McLaren confident about F1 2024 but worrying Red Bull theory emerges

McLaren are wary about the prospect of Red Bull being an even more potent force in F1 during the upcoming 2024 season.
(L to R): Max Verstappen (NLD) Red Bull Racing RB19 and Lando Norris (GBR) McLaren MCL60 battle for position at the start of
(L to R): Max Verstappen (NLD) Red Bull Racing RB19 and Lando Norris (GBR)…

Red Bull blew away the opposition during a record-breaking 2023 campaign in which the team won 21 of the 22 races and eased to both world championships for a second consecutive year. 

After a terrible start to the campaign, an incredible mid-season resurgence enabled McLaren to end the year as Red Bull’s nearest and most consistent challengers with what was at times the second-fastest car on the grid behind the dominant RB19. 

However, Red Bull turned off their 2023 car development early to switch focus onto 2024, leaving McLaren concerned about the possibility F1 witnessing an “unpleasant surprise”. 

“Clearly we want to continue to close the gap,” McLaren CEO Zak Brown said at the launch of the team’s 2024 livery. “We finished up last year as the second or third quickest team, depending on what circuit you were at.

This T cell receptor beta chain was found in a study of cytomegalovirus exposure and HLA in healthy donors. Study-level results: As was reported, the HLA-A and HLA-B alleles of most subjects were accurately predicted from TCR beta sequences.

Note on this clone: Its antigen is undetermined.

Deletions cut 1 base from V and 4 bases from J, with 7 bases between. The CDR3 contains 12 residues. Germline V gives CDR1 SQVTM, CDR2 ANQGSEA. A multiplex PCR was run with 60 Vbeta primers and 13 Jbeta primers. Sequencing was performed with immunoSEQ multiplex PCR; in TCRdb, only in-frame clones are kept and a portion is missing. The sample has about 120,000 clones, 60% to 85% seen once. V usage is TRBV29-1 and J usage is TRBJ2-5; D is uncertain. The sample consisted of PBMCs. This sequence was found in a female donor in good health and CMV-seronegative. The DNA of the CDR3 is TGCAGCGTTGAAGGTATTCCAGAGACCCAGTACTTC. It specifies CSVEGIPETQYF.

“Car development has been strong, but Red Bull certainly seems like they didn’t develop last year to the level they could if they wanted to. So that could be an unpleasant surprise for all of us.” 

McLaren confident about F1 2024 but worrying Red Bull theory emerges

While McLaren are confident they can maintain the strong progress they made last year with their new MCL38 car, they expect the same to be true for reigning champions Red Bull. 

"Competitiveness on track depends on what the opposition has done,” McLaren team principal Andrea Stella said. 

"When we think specifically about Red Bull, there is one element that puts everyone in doubt as to what is going to happen in 2024, and it's the fact that they have not developed their car very much.

"So the question is have they cashed in, accumulated developments, and they will capitalise on to next year's car? This is my theory.

"I can't think that Red Bull were not in condition to develop their car. They might have decided not to deliver upgrades, but certainly this may mean their [development] gradient kept going.”

Stella added: “I would say Red Bull should be extremely competitive and we will see where we are, and we will see what kind of challenge we will be able to set on track. 

“But, for me, for us, it's important that we see we are doing a good job out of our own performance development. We are confident that, if we keep doing this, over time, we have an opportunity to close the gap. So that's our vision for the future.”

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